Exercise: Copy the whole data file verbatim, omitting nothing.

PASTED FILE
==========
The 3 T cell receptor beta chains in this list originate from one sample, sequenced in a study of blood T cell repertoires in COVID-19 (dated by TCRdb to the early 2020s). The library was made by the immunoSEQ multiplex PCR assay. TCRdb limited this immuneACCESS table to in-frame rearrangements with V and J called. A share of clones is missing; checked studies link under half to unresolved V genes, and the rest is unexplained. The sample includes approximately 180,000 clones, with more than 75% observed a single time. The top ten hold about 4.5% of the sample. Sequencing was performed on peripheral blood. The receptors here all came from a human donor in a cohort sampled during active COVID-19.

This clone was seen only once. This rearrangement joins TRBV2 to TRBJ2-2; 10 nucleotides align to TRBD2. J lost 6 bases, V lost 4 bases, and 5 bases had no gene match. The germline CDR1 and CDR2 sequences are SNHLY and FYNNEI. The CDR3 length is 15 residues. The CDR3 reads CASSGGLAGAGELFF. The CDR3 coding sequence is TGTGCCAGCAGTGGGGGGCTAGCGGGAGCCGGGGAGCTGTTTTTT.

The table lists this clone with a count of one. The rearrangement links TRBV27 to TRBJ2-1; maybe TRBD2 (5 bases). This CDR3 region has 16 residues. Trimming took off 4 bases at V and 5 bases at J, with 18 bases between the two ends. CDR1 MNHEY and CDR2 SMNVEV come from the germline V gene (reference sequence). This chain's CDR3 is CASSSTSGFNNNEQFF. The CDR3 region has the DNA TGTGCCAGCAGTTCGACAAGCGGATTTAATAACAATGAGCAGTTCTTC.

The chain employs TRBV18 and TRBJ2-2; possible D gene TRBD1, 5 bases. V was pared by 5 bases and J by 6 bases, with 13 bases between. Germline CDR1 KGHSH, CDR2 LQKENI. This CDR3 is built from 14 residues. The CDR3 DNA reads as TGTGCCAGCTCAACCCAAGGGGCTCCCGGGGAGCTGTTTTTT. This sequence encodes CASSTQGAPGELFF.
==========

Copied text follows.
The 3 T cell receptor beta chains in this list originate from one sample, sequenced in a study of blood T cell repertoires in COVID-19 (dated by TCRdb to the early 2020s). The library was made by the immunoSEQ multiplex PCR assay. TCRdb limited this immuneACCESS table to in-frame rearrangements with V and J called. A share of clones is missing; checked studies link under half to unresolved V genes, and the rest is unexplained. The sample includes approximately 180,000 clones, with more than 75% observed a single time. The top ten hold about 4.5% of the sample. Sequencing was performed on peripheral blood. The receptors here all came from a human donor in a cohort sampled during active COVID-19.

This clone was seen only once. This rearrangement joins TRBV2 to TRBJ2-2; 10 nucleotides align to TRBD2. J lost 6 bases, V lost 4 bases, and 5 bases had no gene match. The germline CDR1 and CDR2 sequences are SNHLY and FYNNEI. The CDR3 length is 15 residues. The CDR3 reads CASSGGLAGAGELFF. The CDR3 coding sequence is TGTGCCAGCAGTGGGGGGCTAGCGGGAGCCGGGGAGCTGTTTTTT.

The table lists this clone with a count of one. The rearrangement links TRBV27 to TRBJ2-1; maybe TRBD2 (5 bases). This CDR3 region has 16 residues. Trimming took off 4 bases at V and 5 bases at J, with 18 bases between the two ends. CDR1 MNHEY and CDR2 SMNVEV come from the germline V gene (reference sequence). This chain's CDR3 is CASSSTSGFNNNEQFF. The CDR3 region has the DNA TGTGCCAGCAGTTCGACAAGCGGATTTAATAACAATGAGCAGTTCTTC.

The chain employs TRBV18 and TRBJ2-2; possible D gene TRBD1, 5 bases. V was pared by 5 bases and J by 6 bases, with 13 bases between. Germline CDR1 KGHSH, CDR2 LQKENI. This CDR3 is built from 14 residues. The CDR3 DNA reads as TGTGCCAGCTCAACCCAAGGGGCTCCCGGGGAGCTGTTTTTT. This sequence encodes CASSTQGAPGELFF.